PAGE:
1 in 4 patients have lost bone around their implants

Jan 13, 2010

Bone loss around dental implants is far more common than previously realised, reveals a thesis from the Sahlgrenska Academy at the University of Gothenburg, Sweden. Around a quarter of patients loose some degree of supporting bone around their implants.

The study analysed X-rays of over 600 patients. The more implants a patient had in the jaw, the more common it was to find loss of supporting bone. Just over a quarter - 28 per cent - of patients had lost some degree of supporting bone around their implants.

"Contrary to what we had previously assumed, the bone loss in these patients was not linear, but instead accelerated with time," says consultant dental surgeon Christer Fransson, who wrote the thesis. "This is a new discovery that shows just how important it is to detect and treat bone loss around implants at an early stage."

Smoking is one of several factors that increase the risk of bone loss. In the study had more implants with bone loss than non-smokers.

The thesis also shows that the surrounding an implant with bone loss is often inflamed.

"It's important to examine the tissues around implants in the same way as we examine the tissues around teeth," says Fransson. "In that way we can notice early signs of and treat it before the has any serious consequences."

Explore further: People use handshakes to sniff each other out

More information: Hundreds of thousands of Swedes have dental implants, which are a type of artificial tooth root made from titanium. A surgical procedure is carried out to insert a titanium screw into the jawbone, where it integrates and forms a base for crowns, bridges or prostheses. There are several types of titanium implants, but all are based on the finding that titanium has an unique property to integrate with the bone. The method was pioneered by professor Per-Ingvar Brľnemark at the Sahlgrenska Academy during the 1960s.

add to favorites email to friend print save as pdf

Related Stories

Placement of dental implants results in minimal bone loss

May 12, 2009

Dental implants are frequently used as a replacement for missing teeth in order to restore the patient's tooth function and appearance. Previous research demonstrates that the placement of a dental implant disrupts the host ...

Nanostructures improve bone response to titanium implants

Jul 03, 2008

Titanium implants were successfully introduced by P.-I. Brånemark and co-workers in 1969 for the rehabilitation of edentulous jaws. After 40 years of research and development, titanium is currently the most frequently used ...

Epilepsy drug causes bone loss in young women

Apr 28, 2008

Young women who took the commonly used epilepsy drug phenytoin for one year showed significant bone loss compared to women taking other epilepsy drugs, according to a study published in the April 29, 2008, issue of Neurology, the me ...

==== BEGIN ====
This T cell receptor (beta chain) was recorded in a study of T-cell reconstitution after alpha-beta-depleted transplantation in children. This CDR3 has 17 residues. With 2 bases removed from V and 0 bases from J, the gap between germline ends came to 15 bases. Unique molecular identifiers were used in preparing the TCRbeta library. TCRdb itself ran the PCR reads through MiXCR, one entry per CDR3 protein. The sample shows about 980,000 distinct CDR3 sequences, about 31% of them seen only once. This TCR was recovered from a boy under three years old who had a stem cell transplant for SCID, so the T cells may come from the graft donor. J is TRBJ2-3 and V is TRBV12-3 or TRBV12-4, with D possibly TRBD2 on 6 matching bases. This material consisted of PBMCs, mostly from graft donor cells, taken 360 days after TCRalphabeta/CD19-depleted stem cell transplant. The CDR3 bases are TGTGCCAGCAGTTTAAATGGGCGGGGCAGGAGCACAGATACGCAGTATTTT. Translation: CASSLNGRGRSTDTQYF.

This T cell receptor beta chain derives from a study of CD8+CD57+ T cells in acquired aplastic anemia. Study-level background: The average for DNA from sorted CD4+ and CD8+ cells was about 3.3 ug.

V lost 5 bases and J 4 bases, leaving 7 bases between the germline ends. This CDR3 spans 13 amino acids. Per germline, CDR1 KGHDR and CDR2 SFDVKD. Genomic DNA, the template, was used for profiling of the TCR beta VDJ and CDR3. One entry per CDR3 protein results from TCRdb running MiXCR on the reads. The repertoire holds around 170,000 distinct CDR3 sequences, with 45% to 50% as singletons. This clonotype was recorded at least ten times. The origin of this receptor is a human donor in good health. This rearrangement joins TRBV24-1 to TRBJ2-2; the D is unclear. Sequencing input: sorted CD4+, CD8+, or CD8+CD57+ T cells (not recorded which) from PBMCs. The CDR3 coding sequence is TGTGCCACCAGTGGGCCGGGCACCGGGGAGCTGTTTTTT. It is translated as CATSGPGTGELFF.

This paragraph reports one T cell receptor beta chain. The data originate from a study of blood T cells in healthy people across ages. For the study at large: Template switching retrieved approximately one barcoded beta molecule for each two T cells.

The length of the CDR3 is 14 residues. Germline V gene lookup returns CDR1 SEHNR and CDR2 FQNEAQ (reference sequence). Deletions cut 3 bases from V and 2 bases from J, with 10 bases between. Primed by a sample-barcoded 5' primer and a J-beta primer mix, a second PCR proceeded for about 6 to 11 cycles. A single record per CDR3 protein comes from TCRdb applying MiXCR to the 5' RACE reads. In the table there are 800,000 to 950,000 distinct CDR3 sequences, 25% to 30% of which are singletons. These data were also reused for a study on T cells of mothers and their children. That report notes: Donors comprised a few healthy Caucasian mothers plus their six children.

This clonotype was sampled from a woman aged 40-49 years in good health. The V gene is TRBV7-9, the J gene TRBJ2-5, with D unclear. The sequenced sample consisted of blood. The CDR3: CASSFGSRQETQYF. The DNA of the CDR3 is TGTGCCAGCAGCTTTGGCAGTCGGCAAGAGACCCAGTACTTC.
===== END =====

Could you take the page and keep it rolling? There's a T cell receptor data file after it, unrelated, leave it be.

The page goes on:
DNA layer reduces risk of reserve parts being rejected

Mar 20, 2007

Dutch researchers Jeroen van den Beucken and John Jansen have given body implants a DNA layer. This layer ensures a better attachment, more rapid recovery of the surrounding tissue and less immune responses. ...

Accelerated bone turnover remains after weight loss

Jul 28, 2008

When a person is losing a significant amount of weight, they expect to notice changes in their body. However, they may overlook changes happening in their bones. During weight loss through calorie-restricted diets, bones ...

Recommended for you

Newly discovered hormone mimics the effects of exercise

9 hours ago

Scientists at the USC Leonard Davis School of Gerontology have discovered a new hormone that fights the weight gain caused by a high-fat Western diet and normalizes the metabolism - effects commonly associated ...

Highly sensitive detection of malaria parasites

12 hours ago

New assays can detect malaria parasites in human blood at very low levels and might be helpful in the campaign to eradicate malaria, reports a study published this week in PLOS Medicine. An international team l ...

How fat breakdown contributes to insulin resistance

18 hours ago

New research from the University of Virginia School of Medicine has shed light on how chronic stress and obesity may contribute to type 2 diabetes. The findings point the finger at an unexpected biological perpetrator – ...

User comments : 0

Please sign in to add a comment. Registration is free, and takes less than a minute. Read more

Click here to reset your password.
Sign in to get notified via email when new comments are made.